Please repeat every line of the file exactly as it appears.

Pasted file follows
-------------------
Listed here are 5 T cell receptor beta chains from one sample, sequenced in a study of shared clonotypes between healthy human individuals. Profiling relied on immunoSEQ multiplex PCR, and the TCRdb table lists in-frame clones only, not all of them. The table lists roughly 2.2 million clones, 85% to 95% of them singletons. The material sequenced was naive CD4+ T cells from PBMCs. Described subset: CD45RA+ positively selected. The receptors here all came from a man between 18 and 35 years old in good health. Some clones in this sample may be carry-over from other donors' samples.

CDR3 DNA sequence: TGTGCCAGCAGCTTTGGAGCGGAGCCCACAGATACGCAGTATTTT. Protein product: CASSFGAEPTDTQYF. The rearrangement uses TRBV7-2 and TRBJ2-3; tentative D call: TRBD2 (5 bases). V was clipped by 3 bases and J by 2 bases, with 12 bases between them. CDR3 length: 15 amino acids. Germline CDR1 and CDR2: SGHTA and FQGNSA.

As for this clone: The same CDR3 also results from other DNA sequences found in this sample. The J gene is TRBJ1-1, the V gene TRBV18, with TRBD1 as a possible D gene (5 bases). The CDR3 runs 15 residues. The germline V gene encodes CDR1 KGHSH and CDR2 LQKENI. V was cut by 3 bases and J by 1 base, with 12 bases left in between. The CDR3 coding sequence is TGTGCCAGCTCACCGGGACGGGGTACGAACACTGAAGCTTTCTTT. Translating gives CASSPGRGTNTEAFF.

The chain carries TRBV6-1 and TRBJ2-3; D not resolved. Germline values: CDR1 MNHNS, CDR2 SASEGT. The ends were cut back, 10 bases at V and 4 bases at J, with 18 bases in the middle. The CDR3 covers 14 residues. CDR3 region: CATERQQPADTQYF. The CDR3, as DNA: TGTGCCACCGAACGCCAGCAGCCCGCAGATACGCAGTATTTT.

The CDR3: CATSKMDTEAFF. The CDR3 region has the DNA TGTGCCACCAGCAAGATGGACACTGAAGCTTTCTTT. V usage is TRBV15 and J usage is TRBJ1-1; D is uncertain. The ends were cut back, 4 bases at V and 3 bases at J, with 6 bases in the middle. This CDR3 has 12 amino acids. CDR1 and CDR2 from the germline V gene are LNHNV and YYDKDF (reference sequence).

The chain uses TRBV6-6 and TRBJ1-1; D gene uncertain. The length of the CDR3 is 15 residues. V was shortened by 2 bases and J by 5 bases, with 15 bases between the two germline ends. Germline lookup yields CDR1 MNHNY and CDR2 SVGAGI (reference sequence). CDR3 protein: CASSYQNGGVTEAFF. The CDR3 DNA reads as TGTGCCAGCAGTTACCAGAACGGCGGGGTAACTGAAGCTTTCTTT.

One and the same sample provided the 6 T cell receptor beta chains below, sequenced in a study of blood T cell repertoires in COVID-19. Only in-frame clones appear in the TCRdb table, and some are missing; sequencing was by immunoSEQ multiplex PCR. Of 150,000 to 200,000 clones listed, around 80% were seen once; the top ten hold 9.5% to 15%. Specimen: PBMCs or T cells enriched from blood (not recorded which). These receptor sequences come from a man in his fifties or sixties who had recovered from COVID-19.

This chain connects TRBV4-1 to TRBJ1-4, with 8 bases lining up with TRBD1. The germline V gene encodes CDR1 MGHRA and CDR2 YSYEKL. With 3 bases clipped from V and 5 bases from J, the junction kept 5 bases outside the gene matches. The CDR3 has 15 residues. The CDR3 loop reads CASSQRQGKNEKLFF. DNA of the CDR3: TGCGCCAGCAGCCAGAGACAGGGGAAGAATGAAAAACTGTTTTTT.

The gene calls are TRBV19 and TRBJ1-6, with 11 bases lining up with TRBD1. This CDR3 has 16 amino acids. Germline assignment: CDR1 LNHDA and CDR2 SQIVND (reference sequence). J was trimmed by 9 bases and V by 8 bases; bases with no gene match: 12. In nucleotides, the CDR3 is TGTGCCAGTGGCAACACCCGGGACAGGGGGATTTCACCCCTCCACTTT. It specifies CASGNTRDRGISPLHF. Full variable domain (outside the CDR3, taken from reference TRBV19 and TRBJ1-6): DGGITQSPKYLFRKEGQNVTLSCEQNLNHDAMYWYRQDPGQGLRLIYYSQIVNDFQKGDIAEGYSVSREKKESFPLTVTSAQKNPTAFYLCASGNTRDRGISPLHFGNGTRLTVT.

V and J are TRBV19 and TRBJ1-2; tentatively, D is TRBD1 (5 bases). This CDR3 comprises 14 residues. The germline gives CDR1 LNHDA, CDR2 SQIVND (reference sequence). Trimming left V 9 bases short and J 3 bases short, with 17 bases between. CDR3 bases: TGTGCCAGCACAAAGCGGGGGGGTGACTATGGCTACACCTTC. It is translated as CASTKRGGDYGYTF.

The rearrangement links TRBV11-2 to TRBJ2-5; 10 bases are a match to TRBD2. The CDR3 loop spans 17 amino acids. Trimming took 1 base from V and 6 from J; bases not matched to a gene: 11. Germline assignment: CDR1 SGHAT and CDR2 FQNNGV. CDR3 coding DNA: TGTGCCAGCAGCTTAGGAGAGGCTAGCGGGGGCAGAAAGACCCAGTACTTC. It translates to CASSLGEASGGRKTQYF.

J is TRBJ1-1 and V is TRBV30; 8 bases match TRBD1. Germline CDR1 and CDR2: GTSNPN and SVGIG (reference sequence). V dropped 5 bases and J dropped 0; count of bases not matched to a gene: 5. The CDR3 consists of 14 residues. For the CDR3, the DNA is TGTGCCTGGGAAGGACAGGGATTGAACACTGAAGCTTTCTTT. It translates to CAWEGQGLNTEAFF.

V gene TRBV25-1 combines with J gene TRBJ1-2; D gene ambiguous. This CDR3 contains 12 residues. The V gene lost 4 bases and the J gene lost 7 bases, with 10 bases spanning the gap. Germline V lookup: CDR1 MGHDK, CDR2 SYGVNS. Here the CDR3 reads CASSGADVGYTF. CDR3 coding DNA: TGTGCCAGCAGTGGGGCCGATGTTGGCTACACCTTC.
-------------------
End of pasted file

Listed here are 5 T cell receptor beta chains from one sample, sequenced in a study of shared clonotypes between healthy human individuals. Profiling relied on immunoSEQ multiplex PCR, and the TCRdb table lists in-frame clones only, not all of them. The table lists roughly 2.2 million clones, 85% to 95% of them singletons. The material sequenced was naive CD4+ T cells from PBMCs. Described subset: CD45RA+ positively selected. The receptors here all came from a man between 18 and 35 years old in good health. Some clones in this sample may be carry-over from other donors' samples.

CDR3 DNA sequence: TGTGCCAGCAGCTTTGGAGCGGAGCCCACAGATACGCAGTATTTT. Protein product: CASSFGAEPTDTQYF. The rearrangement uses TRBV7-2 and TRBJ2-3; tentative D call: TRBD2 (5 bases). V was clipped by 3 bases and J by 2 bases, with 12 bases between them. CDR3 length: 15 amino acids. Germline CDR1 and CDR2: SGHTA and FQGNSA.

As for this clone: The same CDR3 also results from other DNA sequences found in this sample. The J gene is TRBJ1-1, the V gene TRBV18, with TRBD1 as a possible D gene (5 bases). The CDR3 runs 15 residues. The germline V gene encodes CDR1 KGHSH and CDR2 LQKENI. V was cut by 3 bases and J by 1 base, with 12 bases left in between. The CDR3 coding sequence is TGTGCCAGCTCACCGGGACGGGGTACGAACACTGAAGCTTTCTTT. Translating gives CASSPGRGTNTEAFF.

The chain carries TRBV6-1 and TRBJ2-3; D not resolved. Germline values: CDR1 MNHNS, CDR2 SASEGT. The ends were cut back, 10 bases at V and 4 bases at J, with 18 bases in the middle. The CDR3 covers 14 residues. CDR3 region: CATERQQPADTQYF. The CDR3, as DNA: TGTGCCACCGAACGCCAGCAGCCCGCAGATACGCAGTATTTT.

The CDR3: CATSKMDTEAFF. The CDR3 region has the DNA TGTGCCACCAGCAAGATGGACACTGAAGCTTTCTTT. V usage is TRBV15 and J usage is TRBJ1-1; D is uncertain. The ends were cut back, 4 bases at V and 3 bases at J, with 6 bases in the middle. This CDR3 has 12 amino acids. CDR1 and CDR2 from the germline V gene are LNHNV and YYDKDF (reference sequence).

The chain uses TRBV6-6 and TRBJ1-1; D gene uncertain. The length of the CDR3 is 15 residues. V was shortened by 2 bases and J by 5 bases, with 15 bases between the two germline ends. Germline lookup yields CDR1 MNHNY and CDR2 SVGAGI (reference sequence). CDR3 protein: CASSYQNGGVTEAFF. The CDR3 DNA reads as TGTGCCAGCAGTTACCAGAACGGCGGGGTAACTGAAGCTTTCTTT.

One and the same sample provided the 6 T cell receptor beta chains below, sequenced in a study of blood T cell repertoires in COVID-19. Only in-frame clones appear in the TCRdb table, and some are missing; sequencing was by immunoSEQ multiplex PCR. Of 150,000 to 200,000 clones listed, around 80% were seen once; the top ten hold 9.5% to 15%. Specimen: PBMCs or T cells enriched from blood (not recorded which). These receptor sequences come from a man in his fifties or sixties who had recovered from COVID-19.

This chain connects TRBV4-1 to TRBJ1-4, with 8 bases lining up with TRBD1. The germline V gene encodes CDR1 MGHRA and CDR2 YSYEKL. With 3 bases clipped from V and 5 bases from J, the junction kept 5 bases outside the gene matches. The CDR3 has 15 residues. The CDR3 loop reads CASSQRQGKNEKLFF. DNA of the CDR3: TGCGCCAGCAGCCAGAGACAGGGGAAGAATGAAAAACTGTTTTTT.

The gene calls are TRBV19 and TRBJ1-6, with 11 bases lining up with TRBD1. This CDR3 has 16 amino acids. Germline assignment: CDR1 LNHDA and CDR2 SQIVND (reference sequence). J was trimmed by 9 bases and V by 8 bases; bases with no gene match: 12. In nucleotides, the CDR3 is TGTGCCAGTGGCAACACCCGGGACAGGGGGATTTCACCCCTCCACTTT. It specifies CASGNTRDRGISPLHF. Full variable domain (outside the CDR3, taken from reference TRBV19 and TRBJ1-6): DGGITQSPKYLFRKEGQNVTLSCEQNLNHDAMYWYRQDPGQGLRLIYYSQIVNDFQKGDIAEGYSVSREKKESFPLTVTSAQKNPTAFYLCASGNTRDRGISPLHFGNGTRLTVT.

V and J are TRBV19 and TRBJ1-2; tentatively, D is TRBD1 (5 bases). This CDR3 comprises 14 residues. The germline gives CDR1 LNHDA, CDR2 SQIVND (reference sequence). Trimming left V 9 bases short and J 3 bases short, with 17 bases between. CDR3 bases: TGTGCCAGCACAAAGCGGGGGGGTGACTATGGCTACACCTTC. It is translated as CASTKRGGDYGYTF.

The rearrangement links TRBV11-2 to TRBJ2-5; 10 bases are a match to TRBD2. The CDR3 loop spans 17 amino acids. Trimming took 1 base from V and 6 from J; bases not matched to a gene: 11. Germline assignment: CDR1 SGHAT and CDR2 FQNNGV. CDR3 coding DNA: TGTGCCAGCAGCTTAGGAGAGGCTAGCGGGGGCAGAAAGACCCAGTACTTC. It translates to CASSLGEASGGRKTQYF.

J is TRBJ1-1 and V is TRBV30; 8 bases match TRBD1. Germline CDR1 and CDR2: GTSNPN and SVGIG (reference sequence). V dropped 5 bases and J dropped 0; count of bases not matched to a gene: 5. The CDR3 consists of 14 residues. For the CDR3, the DNA is TGTGCCTGGGAAGGACAGGGATTGAACACTGAAGCTTTCTTT. It translates to CAWEGQGLNTEAFF.

V gene TRBV25-1 combines with J gene TRBJ1-2; D gene ambiguous. This CDR3 contains 12 residues. The V gene lost 4 bases and the J gene lost 7 bases, with 10 bases spanning the gap. Germline V lookup: CDR1 MGHDK, CDR2 SYGVNS. Here the CDR3 reads CASSGADVGYTF. CDR3 coding DNA: TGTGCCAGCAGTGGGGCCGATGTTGGCTACACCTTC.